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5 Must Know Tips Before Hiring a HOA Property Manager

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Make sure that you are hiring an HOA property manager with your community’s best interest in mind. Keep these essentials in mind when looking for someone to manage your HOA.

Often, you only hear about a community’s Homeowners Association (HOA), when residents complain. But, the reality is that the overwhelming majority of community residents value their HOA. 

In fact, 89% of homeowners believe that their HOA board serves in the best interests of the community. 

One of the best ways for an HOA to provide value to a neighborhood is by hiring a property manager to help maintain the community. 

But, how should you go about hiring an HOA property manager?

Keep reading for 5 tips you need to know before you, as a member of an HOA, decide to hire a property manager. 

1. Review the HOA Bylaws

Before you decide to hire a property manager for your community, first you need to review your HOA’s bylaws and articles of incorporation. 

Depending on the specifics of your HOA, there may be limitations set on what the HOA is responsible for doing and what can be carried out by a property manager. 

Generally, the bylaws will permit you to hire an HOA property manager, but it’s best to double-check and make sure you are doing everything by the book to be on the safe side. 

If you and your fellow board members need clarification on any of the language in the bylaws, speak with an attorney before moving forward with hiring a property manager. 

2. Determine Responsibilities

Once you’ve reviewed the proper documentation, you can move forward in the hiring process. Next, you’ll need to meet with your fellow board members to determine the things that the property manager will be responsible for completing.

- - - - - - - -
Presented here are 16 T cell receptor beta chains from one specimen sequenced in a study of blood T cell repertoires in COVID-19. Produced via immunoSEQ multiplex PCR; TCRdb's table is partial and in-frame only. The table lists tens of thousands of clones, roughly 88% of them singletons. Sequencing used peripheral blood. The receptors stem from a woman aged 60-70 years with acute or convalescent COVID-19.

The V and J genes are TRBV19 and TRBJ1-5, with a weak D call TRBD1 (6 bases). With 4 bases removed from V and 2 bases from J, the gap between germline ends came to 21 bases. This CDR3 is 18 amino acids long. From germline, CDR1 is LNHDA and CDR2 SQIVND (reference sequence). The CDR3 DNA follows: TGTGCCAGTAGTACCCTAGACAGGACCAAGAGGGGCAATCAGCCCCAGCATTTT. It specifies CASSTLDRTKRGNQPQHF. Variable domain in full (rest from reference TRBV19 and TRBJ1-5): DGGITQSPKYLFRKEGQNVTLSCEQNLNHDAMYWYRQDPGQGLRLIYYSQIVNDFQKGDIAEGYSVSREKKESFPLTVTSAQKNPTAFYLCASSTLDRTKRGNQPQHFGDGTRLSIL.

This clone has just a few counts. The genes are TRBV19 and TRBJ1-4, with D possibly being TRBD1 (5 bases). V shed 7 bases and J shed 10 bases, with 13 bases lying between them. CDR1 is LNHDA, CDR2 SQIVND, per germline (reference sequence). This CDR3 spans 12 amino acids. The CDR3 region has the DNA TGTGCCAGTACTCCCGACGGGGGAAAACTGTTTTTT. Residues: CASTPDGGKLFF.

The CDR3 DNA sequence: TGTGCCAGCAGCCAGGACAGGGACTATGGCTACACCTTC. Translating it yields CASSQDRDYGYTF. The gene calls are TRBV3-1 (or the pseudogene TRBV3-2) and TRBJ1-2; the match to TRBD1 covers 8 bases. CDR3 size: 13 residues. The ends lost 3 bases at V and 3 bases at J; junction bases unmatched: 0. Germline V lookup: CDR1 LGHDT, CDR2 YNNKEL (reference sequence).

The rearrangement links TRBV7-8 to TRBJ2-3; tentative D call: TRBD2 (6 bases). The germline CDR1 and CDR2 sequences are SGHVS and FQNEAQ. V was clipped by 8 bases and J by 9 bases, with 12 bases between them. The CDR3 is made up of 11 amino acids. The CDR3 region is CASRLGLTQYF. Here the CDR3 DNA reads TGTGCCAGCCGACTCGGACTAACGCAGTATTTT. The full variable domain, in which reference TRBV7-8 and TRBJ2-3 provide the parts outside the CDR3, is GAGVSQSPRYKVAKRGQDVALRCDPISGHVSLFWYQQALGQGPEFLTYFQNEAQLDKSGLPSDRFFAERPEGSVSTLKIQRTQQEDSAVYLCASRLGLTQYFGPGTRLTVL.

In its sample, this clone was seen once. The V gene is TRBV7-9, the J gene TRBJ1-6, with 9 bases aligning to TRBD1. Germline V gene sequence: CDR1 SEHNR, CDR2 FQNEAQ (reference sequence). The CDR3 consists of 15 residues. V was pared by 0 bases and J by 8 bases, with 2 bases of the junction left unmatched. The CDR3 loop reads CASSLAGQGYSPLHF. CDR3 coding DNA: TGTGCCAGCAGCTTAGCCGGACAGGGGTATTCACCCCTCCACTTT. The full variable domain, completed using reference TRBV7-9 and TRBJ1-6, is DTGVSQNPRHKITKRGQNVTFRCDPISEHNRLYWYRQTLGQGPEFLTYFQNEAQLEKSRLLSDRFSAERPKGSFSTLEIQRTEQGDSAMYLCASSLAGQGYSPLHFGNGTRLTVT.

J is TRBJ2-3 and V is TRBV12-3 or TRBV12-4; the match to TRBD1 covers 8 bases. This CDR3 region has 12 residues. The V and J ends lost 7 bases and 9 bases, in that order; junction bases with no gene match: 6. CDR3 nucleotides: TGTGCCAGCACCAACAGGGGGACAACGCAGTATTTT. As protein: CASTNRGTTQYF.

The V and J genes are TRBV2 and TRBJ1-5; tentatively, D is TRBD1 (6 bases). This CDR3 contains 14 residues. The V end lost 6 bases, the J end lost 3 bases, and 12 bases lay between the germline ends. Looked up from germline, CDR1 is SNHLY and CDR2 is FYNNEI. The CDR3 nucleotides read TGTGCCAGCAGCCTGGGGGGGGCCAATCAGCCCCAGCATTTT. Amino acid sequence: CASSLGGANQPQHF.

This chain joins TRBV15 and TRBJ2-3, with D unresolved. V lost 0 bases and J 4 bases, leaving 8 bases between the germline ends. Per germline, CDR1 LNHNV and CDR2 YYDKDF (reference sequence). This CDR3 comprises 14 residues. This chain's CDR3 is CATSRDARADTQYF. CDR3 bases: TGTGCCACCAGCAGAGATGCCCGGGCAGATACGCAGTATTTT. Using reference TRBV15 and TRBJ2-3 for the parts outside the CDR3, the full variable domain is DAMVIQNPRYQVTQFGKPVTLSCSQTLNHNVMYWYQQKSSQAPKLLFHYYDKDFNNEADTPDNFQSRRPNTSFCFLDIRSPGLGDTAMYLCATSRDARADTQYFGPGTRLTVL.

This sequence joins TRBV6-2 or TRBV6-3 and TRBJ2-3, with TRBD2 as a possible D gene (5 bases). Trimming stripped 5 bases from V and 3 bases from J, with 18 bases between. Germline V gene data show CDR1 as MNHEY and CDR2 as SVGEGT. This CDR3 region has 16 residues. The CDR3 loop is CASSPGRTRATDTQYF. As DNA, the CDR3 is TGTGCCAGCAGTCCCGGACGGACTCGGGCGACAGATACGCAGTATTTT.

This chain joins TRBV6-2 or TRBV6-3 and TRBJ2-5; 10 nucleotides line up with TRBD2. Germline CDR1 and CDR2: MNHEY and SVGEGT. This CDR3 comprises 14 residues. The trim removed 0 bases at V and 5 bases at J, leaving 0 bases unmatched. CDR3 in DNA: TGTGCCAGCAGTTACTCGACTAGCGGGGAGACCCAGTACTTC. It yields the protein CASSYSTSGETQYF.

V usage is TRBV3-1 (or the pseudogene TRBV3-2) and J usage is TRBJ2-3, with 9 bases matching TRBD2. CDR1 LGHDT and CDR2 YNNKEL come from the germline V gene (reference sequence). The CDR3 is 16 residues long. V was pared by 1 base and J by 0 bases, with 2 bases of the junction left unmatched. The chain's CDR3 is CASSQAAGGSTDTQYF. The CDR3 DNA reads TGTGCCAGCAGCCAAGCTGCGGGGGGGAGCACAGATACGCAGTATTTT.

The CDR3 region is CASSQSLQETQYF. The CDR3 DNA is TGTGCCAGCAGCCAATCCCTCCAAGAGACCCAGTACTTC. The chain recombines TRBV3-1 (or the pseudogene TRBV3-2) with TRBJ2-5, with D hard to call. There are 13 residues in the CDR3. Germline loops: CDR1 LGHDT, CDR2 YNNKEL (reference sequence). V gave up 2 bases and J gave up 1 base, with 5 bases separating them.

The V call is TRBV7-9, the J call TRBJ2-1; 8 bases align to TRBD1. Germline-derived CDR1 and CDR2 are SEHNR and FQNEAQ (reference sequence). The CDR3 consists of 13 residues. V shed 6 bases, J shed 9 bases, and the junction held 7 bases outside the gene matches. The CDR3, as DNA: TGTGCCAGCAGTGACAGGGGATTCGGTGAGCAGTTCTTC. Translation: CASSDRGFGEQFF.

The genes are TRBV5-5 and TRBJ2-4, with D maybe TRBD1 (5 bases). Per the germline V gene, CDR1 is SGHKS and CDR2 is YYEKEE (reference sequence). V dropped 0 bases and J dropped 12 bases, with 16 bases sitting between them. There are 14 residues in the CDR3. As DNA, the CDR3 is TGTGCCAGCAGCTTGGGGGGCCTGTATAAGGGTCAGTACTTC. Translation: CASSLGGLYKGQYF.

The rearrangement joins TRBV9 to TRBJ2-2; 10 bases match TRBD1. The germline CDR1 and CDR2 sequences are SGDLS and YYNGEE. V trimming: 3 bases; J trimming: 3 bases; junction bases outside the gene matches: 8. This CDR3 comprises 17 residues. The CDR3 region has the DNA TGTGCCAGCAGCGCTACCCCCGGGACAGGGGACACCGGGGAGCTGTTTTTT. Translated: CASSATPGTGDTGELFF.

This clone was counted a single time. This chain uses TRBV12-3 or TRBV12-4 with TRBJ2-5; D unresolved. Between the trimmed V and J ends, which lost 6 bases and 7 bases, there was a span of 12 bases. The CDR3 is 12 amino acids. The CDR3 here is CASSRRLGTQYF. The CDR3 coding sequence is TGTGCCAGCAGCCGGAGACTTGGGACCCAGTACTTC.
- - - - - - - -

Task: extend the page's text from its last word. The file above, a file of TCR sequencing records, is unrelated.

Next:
In doing this, you’re essentially creating a job description. This scope of work should be detailed and include everything the property manager will do for the community. 

This list may include administrative tasks, financial responsibilities, and managing work within the community. Let’s take a closer look at examples of each of these types of tasks. 

Administrative Tasks

A property manager can handle day-to-day tasks like communicating with homeowners. This can range from fielding questions from homeowners to informing them if they are in violation of HOA rules. 

It may also include data entry tasks that are tedious, but critical for maintaining HOA records. 

Financial Tasks

A property manager can also help ensure that dues are collected on time from homeowners.

In doing so, the property manager will review the HOA’s budget, ensuring that there is enough money to do planned projects as well as extra funds in case something unexpected arises. 

They can also assist in filing taxes each year. 

Managing Vendors

When the HOA needs to hire a vendor for work within the community, having a property manager on hand can help expedite the process.